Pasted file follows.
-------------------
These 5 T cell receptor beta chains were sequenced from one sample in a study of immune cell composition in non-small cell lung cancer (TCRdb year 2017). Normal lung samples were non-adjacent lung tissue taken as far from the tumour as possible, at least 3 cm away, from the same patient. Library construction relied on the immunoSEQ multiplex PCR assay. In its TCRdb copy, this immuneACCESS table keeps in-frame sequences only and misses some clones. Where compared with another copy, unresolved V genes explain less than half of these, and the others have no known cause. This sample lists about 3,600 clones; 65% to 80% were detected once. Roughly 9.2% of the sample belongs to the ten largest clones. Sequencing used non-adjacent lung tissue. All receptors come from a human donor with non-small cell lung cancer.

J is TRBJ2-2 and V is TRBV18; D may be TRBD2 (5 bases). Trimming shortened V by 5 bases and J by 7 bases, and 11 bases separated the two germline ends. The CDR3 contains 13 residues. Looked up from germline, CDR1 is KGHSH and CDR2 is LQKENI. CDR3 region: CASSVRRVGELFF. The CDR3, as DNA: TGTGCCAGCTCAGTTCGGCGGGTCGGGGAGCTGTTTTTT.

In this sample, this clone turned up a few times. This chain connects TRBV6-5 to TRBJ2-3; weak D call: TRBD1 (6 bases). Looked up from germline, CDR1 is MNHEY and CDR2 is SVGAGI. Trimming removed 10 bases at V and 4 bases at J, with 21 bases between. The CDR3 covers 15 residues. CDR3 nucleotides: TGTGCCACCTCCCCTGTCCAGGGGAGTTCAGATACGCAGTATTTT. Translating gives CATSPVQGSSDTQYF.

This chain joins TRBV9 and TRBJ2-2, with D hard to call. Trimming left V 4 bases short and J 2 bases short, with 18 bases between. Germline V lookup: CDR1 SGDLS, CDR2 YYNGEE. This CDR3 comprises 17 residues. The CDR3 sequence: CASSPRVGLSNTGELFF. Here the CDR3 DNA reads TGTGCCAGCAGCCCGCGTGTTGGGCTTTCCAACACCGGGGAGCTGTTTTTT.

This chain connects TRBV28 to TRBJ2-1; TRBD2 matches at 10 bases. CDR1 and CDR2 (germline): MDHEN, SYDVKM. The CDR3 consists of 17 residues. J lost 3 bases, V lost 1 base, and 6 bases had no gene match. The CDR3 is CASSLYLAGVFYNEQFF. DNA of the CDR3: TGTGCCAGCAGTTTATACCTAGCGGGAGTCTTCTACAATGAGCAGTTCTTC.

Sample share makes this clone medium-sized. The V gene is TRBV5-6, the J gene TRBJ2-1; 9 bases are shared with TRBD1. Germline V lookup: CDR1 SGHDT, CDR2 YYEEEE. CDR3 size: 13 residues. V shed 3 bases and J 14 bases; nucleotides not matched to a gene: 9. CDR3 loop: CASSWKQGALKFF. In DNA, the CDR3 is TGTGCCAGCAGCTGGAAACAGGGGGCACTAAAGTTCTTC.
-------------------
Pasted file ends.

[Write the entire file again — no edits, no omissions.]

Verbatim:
These 5 T cell receptor beta chains were sequenced from one sample in a study of immune cell composition in non-small cell lung cancer (TCRdb year 2017). Normal lung samples were non-adjacent lung tissue taken as far from the tumour as possible, at least 3 cm away, from the same patient. Library construction relied on the immunoSEQ multiplex PCR assay. In its TCRdb copy, this immuneACCESS table keeps in-frame sequences only and misses some clones. Where compared with another copy, unresolved V genes explain less than half of these, and the others have no known cause. This sample lists about 3,600 clones; 65% to 80% were detected once. Roughly 9.2% of the sample belongs to the ten largest clones. Sequencing used non-adjacent lung tissue. All receptors come from a human donor with non-small cell lung cancer.

J is TRBJ2-2 and V is TRBV18; D may be TRBD2 (5 bases). Trimming shortened V by 5 bases and J by 7 bases, and 11 bases separated the two germline ends. The CDR3 contains 13 residues. Looked up from germline, CDR1 is KGHSH and CDR2 is LQKENI. CDR3 region: CASSVRRVGELFF. The CDR3, as DNA: TGTGCCAGCTCAGTTCGGCGGGTCGGGGAGCTGTTTTTT.

In this sample, this clone turned up a few times. This chain connects TRBV6-5 to TRBJ2-3; weak D call: TRBD1 (6 bases). Looked up from germline, CDR1 is MNHEY and CDR2 is SVGAGI. Trimming removed 10 bases at V and 4 bases at J, with 21 bases between. The CDR3 covers 15 residues. CDR3 nucleotides: TGTGCCACCTCCCCTGTCCAGGGGAGTTCAGATACGCAGTATTTT. Translating gives CATSPVQGSSDTQYF.

This chain joins TRBV9 and TRBJ2-2, with D hard to call. Trimming left V 4 bases short and J 2 bases short, with 18 bases between. Germline V lookup: CDR1 SGDLS, CDR2 YYNGEE. This CDR3 comprises 17 residues. The CDR3 sequence: CASSPRVGLSNTGELFF. Here the CDR3 DNA reads TGTGCCAGCAGCCCGCGTGTTGGGCTTTCCAACACCGGGGAGCTGTTTTTT.

This chain connects TRBV28 to TRBJ2-1; TRBD2 matches at 10 bases. CDR1 and CDR2 (germline): MDHEN, SYDVKM. The CDR3 consists of 17 residues. J lost 3 bases, V lost 1 base, and 6 bases had no gene match. The CDR3 is CASSLYLAGVFYNEQFF. DNA of the CDR3: TGTGCCAGCAGTTTATACCTAGCGGGAGTCTTCTACAATGAGCAGTTCTTC.

Sample share makes this clone medium-sized. The V gene is TRBV5-6, the J gene TRBJ2-1; 9 bases are shared with TRBD1. Germline V lookup: CDR1 SGHDT, CDR2 YYEEEE. CDR3 size: 13 residues. V shed 3 bases and J 14 bases; nucleotides not matched to a gene: 9. CDR3 loop: CASSWKQGALKFF. In DNA, the CDR3 is TGTGCCAGCAGCTGGAAACAGGGGGCACTAAAGTTCTTC.